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40

 

   
photo of Fred Marks
Thoughts on  
Begin the Beguine  
   
by Fred Marks  
   
from a talk given on  
November 10, 1984  
   
      
     The hazards which are being exerted in every direction in the world today to resuscitate or do away with the present order of things have brought man to a state of perplexity and bewilderment. So I take my role of work in Baba's cause not as a teacher or a philosopher but more directly as a witness. I quickly pass on from things as they are to what they might become for those of us who are aspirants, lovers of Baba who have to be in the world without getting caught up in it.
 

 

The sense of my talk today is centered around Baba's favorite song, Begin the Beguine. The history of the origin of the song is simply incidental. In 1955 when the Beguine was first sung in London, the song did not arouse much interest in people, probably because it was enveloped in obscurity.

 

However, Baba was in England at the time Cole Porter, the composer of the Beguine, pro- duced another song called Spread It Abroad. Leslie Hutchinson, known as Hutch, singer and pianist, took them up with much enthusiasm. Artists all over the world clamored to sing the Beguine, but Hutch had the exclusive rights. He was a much-loved personality and respected the material entrusted to him; he was careful to interpret it in the spirit in which it was created. Cole Porter composed songs of the nature of human love, which seemed to be inspired by the Divine. The Beguine, however, transcends the whole range of human love, and the composer became the visionary of the Divine. It can be assumed that Baba crossed the path of both singer and composer and either one or the other or both were agents for Baba, who stated that the Beguine meant a great deal spiritually.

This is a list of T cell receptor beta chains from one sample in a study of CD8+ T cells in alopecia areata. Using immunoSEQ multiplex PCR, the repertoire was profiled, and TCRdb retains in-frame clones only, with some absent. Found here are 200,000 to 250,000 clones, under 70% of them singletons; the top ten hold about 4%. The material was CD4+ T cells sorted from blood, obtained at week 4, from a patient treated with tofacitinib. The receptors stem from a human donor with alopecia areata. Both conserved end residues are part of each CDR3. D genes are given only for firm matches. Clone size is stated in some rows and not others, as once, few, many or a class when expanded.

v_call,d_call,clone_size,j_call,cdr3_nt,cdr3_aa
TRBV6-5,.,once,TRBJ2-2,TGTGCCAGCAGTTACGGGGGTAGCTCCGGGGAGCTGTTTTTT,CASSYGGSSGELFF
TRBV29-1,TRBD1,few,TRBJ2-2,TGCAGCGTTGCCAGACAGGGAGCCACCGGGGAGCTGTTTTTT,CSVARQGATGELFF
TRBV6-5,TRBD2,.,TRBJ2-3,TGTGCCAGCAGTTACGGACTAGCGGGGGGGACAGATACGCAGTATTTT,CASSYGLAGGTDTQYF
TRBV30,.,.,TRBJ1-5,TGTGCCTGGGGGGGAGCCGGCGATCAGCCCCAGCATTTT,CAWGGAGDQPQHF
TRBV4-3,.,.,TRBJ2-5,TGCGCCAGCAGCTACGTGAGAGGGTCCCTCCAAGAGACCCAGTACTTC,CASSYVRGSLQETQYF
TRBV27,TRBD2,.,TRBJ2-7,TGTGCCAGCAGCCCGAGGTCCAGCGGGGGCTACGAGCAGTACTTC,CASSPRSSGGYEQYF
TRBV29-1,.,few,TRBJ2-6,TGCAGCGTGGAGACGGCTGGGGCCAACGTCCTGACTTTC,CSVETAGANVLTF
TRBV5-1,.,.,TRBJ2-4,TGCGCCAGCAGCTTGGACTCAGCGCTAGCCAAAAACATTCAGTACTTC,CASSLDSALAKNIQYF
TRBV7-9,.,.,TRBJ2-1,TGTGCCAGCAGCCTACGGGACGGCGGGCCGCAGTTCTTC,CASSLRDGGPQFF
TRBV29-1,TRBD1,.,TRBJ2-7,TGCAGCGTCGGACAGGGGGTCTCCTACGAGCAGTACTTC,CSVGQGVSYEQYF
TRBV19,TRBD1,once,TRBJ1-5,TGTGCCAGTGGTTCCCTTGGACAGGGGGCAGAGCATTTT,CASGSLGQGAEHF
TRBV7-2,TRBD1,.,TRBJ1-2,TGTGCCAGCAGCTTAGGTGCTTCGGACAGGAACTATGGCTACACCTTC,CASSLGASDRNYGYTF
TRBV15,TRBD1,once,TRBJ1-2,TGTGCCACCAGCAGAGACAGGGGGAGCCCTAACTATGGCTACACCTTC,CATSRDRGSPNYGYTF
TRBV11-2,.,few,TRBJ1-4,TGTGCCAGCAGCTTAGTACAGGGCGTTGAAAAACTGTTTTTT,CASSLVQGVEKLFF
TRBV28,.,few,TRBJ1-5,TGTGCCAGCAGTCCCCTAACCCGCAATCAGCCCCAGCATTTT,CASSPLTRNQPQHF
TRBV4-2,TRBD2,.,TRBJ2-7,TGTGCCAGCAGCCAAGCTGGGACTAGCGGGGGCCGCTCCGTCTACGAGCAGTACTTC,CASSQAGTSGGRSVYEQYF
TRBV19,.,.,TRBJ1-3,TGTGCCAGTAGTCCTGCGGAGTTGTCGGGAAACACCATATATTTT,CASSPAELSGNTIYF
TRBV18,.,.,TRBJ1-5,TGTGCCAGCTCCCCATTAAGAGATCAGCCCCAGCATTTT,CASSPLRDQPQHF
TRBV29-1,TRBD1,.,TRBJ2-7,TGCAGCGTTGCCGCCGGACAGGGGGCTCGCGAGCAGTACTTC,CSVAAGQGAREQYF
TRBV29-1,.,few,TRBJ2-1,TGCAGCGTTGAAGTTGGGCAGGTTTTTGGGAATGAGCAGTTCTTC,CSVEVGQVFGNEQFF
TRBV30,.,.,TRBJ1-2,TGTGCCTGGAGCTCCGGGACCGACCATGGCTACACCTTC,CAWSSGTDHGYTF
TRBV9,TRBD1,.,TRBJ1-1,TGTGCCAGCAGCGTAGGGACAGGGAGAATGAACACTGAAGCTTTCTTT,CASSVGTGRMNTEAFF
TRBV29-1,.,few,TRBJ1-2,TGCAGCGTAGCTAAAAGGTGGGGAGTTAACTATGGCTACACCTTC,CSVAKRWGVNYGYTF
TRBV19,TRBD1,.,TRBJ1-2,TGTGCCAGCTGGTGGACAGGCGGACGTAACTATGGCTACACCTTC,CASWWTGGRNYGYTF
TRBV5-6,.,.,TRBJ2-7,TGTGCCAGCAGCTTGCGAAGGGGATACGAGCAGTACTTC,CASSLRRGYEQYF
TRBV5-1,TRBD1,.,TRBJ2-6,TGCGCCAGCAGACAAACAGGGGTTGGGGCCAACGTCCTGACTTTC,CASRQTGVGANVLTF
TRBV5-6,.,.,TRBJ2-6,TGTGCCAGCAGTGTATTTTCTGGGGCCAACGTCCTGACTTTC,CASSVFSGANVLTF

It was in August 1961 when Baba sent word to England for a search to be made for the original recording of the Beguine. It was the only one of its kind in existence of this particular version—it was almost impossible to come by, like searching for the Holy Grail. Eventually it was found and Mani wrote, "It's the end of our united search. It's the perfect one, and it made our Perfect One happy."

 

The Beguine is the story of the soul's journey from the Beyond God to the end of illusion, when the Soul knows, "I am God." We all know that in the beginning there was a ripple over the Divine Ocean, and that ripple caused waves, and drops appeared. Those drops, which are in fact ocean, did not know they had forgotten the still, calm ocean, and knew themselves only as drops, and these drops said, "Who am I?" The Beguine describes the splendour of God, who knows everything; He knows how each drop will act. He knows each drop will have many experiences, and will forget Him, even though they are Him. He tells us in the Beguine how at times He cannot bear to recall how these drops suffer, until, He says, one drop begins to look at itself and think, "Who am I?" And then again He clutches His heart and that drop thinks about God. The clouds again appear and once again the drop forgets, and again and again these drops appear to remember God and again and again they forget, as Illusion forces them back into their illusion.

 

Baba once said He was so fed up with the world that He had a mind to send it all back to

 

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